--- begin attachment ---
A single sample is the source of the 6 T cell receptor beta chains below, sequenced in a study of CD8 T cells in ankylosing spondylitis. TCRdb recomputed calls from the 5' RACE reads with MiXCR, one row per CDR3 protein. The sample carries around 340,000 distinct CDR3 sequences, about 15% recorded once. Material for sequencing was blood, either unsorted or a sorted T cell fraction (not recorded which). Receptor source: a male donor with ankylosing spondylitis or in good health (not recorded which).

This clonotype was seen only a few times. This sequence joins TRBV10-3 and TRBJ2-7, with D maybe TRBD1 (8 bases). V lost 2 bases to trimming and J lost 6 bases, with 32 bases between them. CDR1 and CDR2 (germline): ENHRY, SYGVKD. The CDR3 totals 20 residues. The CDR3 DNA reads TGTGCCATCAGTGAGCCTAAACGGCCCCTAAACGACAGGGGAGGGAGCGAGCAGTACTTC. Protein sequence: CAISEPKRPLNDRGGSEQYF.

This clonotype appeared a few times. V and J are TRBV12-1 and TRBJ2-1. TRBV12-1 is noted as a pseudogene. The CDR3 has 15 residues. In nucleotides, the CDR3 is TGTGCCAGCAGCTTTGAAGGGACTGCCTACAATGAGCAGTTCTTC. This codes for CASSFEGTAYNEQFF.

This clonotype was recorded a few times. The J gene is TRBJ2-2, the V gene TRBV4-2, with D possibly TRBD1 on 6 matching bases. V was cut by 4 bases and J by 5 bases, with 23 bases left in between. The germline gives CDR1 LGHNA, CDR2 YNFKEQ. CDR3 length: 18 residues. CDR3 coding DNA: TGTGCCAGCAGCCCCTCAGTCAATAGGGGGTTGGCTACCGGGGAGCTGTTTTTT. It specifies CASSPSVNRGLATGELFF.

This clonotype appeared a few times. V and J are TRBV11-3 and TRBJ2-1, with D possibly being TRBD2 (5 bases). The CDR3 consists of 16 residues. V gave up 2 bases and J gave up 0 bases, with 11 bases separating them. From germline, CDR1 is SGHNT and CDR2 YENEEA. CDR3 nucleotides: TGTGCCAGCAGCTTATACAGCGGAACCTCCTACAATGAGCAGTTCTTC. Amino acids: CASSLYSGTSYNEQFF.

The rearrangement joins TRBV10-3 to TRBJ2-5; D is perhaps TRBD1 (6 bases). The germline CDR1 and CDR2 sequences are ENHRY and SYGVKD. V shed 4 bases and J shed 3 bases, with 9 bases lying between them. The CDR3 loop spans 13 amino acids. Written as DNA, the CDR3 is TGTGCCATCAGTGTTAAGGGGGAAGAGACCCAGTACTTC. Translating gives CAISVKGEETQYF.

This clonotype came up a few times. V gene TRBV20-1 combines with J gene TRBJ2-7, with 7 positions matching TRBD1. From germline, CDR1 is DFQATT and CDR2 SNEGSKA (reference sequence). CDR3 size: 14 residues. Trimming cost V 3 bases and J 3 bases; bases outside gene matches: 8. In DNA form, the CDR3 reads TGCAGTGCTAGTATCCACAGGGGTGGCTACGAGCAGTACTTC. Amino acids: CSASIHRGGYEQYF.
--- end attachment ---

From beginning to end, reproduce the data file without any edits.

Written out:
A single sample is the source of the 6 T cell receptor beta chains below, sequenced in a study of CD8 T cells in ankylosing spondylitis. TCRdb recomputed calls from the 5' RACE reads with MiXCR, one row per CDR3 protein. The sample carries around 340,000 distinct CDR3 sequences, about 15% recorded once. Material for sequencing was blood, either unsorted or a sorted T cell fraction (not recorded which). Receptor source: a male donor with ankylosing spondylitis or in good health (not recorded which).

This clonotype was seen only a few times. This sequence joins TRBV10-3 and TRBJ2-7, with D maybe TRBD1 (8 bases). V lost 2 bases to trimming and J lost 6 bases, with 32 bases between them. CDR1 and CDR2 (germline): ENHRY, SYGVKD. The CDR3 totals 20 residues. The CDR3 DNA reads TGTGCCATCAGTGAGCCTAAACGGCCCCTAAACGACAGGGGAGGGAGCGAGCAGTACTTC. Protein sequence: CAISEPKRPLNDRGGSEQYF.

This clonotype appeared a few times. V and J are TRBV12-1 and TRBJ2-1. TRBV12-1 is noted as a pseudogene. The CDR3 has 15 residues. In nucleotides, the CDR3 is TGTGCCAGCAGCTTTGAAGGGACTGCCTACAATGAGCAGTTCTTC. This codes for CASSFEGTAYNEQFF.

This clonotype was recorded a few times. The J gene is TRBJ2-2, the V gene TRBV4-2, with D possibly TRBD1 on 6 matching bases. V was cut by 4 bases and J by 5 bases, with 23 bases left in between. The germline gives CDR1 LGHNA, CDR2 YNFKEQ. CDR3 length: 18 residues. CDR3 coding DNA: TGTGCCAGCAGCCCCTCAGTCAATAGGGGGTTGGCTACCGGGGAGCTGTTTTTT. It specifies CASSPSVNRGLATGELFF.

This clonotype appeared a few times. V and J are TRBV11-3 and TRBJ2-1, with D possibly being TRBD2 (5 bases). The CDR3 consists of 16 residues. V gave up 2 bases and J gave up 0 bases, with 11 bases separating them. From germline, CDR1 is SGHNT and CDR2 YENEEA. CDR3 nucleotides: TGTGCCAGCAGCTTATACAGCGGAACCTCCTACAATGAGCAGTTCTTC. Amino acids: CASSLYSGTSYNEQFF.

The rearrangement joins TRBV10-3 to TRBJ2-5; D is perhaps TRBD1 (6 bases). The germline CDR1 and CDR2 sequences are ENHRY and SYGVKD. V shed 4 bases and J shed 3 bases, with 9 bases lying between them. The CDR3 loop spans 13 amino acids. Written as DNA, the CDR3 is TGTGCCATCAGTGTTAAGGGGGAAGAGACCCAGTACTTC. Translating gives CAISVKGEETQYF.

This clonotype came up a few times. V gene TRBV20-1 combines with J gene TRBJ2-7, with 7 positions matching TRBD1. From germline, CDR1 is DFQATT and CDR2 SNEGSKA (reference sequence). CDR3 size: 14 residues. Trimming cost V 3 bases and J 3 bases; bases outside gene matches: 8. In DNA form, the CDR3 reads TGCAGTGCTAGTATCCACAGGGGTGGCTACGAGCAGTACTTC. Amino acids: CSASIHRGGYEQYF.